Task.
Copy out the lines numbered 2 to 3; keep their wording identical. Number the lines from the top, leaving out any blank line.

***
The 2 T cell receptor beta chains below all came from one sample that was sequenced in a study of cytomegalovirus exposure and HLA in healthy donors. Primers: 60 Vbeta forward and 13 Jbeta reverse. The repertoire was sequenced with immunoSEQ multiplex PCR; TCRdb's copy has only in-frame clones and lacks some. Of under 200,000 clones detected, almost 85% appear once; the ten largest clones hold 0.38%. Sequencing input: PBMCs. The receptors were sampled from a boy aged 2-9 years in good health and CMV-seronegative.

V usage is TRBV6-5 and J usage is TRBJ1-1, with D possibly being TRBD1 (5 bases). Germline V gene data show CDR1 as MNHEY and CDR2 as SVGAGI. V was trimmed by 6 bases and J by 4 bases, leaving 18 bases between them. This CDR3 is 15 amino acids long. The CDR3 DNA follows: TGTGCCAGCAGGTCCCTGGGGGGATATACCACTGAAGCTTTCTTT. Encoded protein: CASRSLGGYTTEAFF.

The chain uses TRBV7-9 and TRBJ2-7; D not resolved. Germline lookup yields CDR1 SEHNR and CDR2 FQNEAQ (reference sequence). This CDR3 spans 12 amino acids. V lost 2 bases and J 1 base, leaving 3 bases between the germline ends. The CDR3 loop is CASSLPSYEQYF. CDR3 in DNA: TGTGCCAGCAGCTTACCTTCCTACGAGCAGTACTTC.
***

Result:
V usage is TRBV6-5 and J usage is TRBJ1-1, with D possibly being TRBD1 (5 bases). Germline V gene data show CDR1 as MNHEY and CDR2 as SVGAGI. V was trimmed by 6 bases and J by 4 bases, leaving 18 bases between them. This CDR3 is 15 amino acids long. The CDR3 DNA follows: TGTGCCAGCAGGTCCCTGGGGGGATATACCACTGAAGCTTTCTTT. Encoded protein: CASRSLGGYTTEAFF.

The chain uses TRBV7-9 and TRBJ2-7; D not resolved. Germline lookup yields CDR1 SEHNR and CDR2 FQNEAQ (reference sequence). This CDR3 spans 12 amino acids. V lost 2 bases and J 1 base, leaving 3 bases between the germline ends. The CDR3 loop is CASSLPSYEQYF. CDR3 in DNA: TGTGCCAGCAGCTTACCTTCCTACGAGCAGTACTTC.